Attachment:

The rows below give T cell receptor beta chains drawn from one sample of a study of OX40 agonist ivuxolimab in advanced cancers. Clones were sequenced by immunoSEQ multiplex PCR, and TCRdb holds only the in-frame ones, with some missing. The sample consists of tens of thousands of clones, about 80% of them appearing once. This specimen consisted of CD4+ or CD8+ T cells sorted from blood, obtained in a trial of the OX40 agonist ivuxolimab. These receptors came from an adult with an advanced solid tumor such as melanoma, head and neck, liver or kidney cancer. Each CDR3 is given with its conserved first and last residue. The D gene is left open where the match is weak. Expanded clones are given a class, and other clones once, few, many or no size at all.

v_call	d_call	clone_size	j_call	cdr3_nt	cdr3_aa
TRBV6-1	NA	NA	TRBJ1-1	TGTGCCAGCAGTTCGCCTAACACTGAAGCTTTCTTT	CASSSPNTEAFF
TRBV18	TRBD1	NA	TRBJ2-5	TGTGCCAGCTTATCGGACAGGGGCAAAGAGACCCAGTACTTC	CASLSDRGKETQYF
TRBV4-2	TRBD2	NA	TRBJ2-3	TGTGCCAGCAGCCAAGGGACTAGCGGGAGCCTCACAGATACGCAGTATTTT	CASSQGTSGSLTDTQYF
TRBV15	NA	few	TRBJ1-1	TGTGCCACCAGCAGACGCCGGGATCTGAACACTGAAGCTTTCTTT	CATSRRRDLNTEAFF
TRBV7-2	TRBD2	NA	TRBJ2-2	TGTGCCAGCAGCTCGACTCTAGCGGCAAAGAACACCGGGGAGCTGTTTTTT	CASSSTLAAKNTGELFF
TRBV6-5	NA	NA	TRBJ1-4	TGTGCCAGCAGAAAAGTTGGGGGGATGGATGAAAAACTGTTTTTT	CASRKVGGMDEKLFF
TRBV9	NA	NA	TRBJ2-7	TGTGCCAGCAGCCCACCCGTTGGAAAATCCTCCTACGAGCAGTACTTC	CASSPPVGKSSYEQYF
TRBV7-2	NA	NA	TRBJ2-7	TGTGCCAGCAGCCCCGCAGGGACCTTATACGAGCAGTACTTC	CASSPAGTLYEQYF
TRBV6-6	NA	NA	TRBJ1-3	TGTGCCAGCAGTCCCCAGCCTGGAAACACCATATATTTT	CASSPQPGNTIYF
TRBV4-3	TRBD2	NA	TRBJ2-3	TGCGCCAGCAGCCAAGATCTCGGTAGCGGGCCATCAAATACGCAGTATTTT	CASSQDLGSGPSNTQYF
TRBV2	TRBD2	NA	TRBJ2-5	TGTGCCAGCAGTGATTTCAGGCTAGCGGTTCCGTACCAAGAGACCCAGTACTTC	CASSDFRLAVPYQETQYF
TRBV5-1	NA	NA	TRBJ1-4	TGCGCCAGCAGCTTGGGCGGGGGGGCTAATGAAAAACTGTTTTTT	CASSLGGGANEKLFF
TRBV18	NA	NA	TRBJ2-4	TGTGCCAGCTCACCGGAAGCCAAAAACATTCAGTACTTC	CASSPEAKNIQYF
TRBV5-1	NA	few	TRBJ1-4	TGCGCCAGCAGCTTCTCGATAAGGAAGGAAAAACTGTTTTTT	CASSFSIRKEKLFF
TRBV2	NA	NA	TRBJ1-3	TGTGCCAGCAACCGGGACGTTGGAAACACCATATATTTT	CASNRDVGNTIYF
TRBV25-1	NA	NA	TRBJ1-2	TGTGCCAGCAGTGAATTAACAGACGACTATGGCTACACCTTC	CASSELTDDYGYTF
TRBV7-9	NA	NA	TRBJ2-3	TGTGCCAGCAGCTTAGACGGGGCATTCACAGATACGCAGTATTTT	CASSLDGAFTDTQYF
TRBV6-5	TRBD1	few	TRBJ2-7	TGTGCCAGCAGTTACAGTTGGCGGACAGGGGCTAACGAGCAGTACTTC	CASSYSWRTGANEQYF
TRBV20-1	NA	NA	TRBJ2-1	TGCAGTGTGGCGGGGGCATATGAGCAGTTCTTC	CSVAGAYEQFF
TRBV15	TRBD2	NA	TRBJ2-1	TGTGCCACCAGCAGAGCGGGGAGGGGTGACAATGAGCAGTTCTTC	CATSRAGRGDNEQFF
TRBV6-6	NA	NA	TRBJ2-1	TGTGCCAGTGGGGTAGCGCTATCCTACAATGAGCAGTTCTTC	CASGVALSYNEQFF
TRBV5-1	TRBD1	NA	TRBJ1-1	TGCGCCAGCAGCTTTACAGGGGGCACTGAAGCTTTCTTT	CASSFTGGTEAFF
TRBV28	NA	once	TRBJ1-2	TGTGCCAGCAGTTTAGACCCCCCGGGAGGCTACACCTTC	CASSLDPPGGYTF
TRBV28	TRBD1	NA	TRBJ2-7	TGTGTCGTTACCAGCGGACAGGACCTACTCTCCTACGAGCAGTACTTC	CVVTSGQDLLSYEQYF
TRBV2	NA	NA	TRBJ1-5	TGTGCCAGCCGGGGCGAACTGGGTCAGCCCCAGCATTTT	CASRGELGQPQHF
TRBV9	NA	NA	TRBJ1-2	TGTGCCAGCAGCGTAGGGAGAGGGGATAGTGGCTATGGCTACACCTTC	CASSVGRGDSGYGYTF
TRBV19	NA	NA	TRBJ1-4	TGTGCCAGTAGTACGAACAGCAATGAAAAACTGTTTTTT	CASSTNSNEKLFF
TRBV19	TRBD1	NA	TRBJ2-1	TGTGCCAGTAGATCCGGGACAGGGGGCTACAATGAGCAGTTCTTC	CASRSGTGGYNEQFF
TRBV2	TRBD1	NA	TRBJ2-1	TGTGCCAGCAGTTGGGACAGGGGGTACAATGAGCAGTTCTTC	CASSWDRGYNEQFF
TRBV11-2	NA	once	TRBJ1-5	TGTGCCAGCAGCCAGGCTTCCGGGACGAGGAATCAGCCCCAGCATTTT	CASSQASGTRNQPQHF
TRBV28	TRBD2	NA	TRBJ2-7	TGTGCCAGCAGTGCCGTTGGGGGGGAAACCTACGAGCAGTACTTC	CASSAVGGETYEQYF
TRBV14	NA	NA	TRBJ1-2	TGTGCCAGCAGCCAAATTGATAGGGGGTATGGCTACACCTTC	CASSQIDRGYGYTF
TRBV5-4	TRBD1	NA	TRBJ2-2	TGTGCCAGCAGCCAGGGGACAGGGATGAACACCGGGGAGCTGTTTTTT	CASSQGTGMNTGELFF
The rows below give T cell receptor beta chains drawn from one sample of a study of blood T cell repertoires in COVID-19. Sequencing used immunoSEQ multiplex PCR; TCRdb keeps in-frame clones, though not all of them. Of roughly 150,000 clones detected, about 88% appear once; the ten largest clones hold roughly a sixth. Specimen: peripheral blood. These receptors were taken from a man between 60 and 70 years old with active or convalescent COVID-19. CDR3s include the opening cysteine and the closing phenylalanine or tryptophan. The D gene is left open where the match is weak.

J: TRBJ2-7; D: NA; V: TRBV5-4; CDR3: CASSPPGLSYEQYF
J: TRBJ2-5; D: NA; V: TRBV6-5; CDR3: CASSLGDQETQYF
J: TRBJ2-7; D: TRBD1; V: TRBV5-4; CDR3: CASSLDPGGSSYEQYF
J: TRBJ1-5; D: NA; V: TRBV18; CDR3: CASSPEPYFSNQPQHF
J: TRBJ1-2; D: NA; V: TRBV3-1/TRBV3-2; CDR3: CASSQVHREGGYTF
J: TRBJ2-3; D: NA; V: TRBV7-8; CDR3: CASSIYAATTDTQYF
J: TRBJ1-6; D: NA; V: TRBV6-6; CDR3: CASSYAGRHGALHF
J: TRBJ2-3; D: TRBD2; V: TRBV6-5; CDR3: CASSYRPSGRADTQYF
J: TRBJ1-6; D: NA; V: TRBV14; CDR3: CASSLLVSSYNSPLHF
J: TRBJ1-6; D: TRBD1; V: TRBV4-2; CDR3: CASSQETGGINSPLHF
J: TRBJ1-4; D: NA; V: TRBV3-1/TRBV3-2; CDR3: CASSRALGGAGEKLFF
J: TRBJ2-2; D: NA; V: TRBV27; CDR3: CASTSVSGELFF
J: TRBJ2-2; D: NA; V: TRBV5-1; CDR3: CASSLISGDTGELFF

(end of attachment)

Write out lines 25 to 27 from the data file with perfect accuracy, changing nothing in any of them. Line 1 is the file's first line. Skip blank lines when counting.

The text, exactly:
TRBV28	NA	once	TRBJ1-2	TGTGCCAGCAGTTTAGACCCCCCGGGAGGCTACACCTTC	CASSLDPPGGYTF
TRBV28	TRBD1	NA	TRBJ2-7	TGTGTCGTTACCAGCGGACAGGACCTACTCTCCTACGAGCAGTACTTC	CVVTSGQDLLSYEQYF
TRBV2	NA	NA	TRBJ1-5	TGTGCCAGCCGGGGCGAACTGGGTCAGCCCCAGCATTTT	CASRGELGQPQHF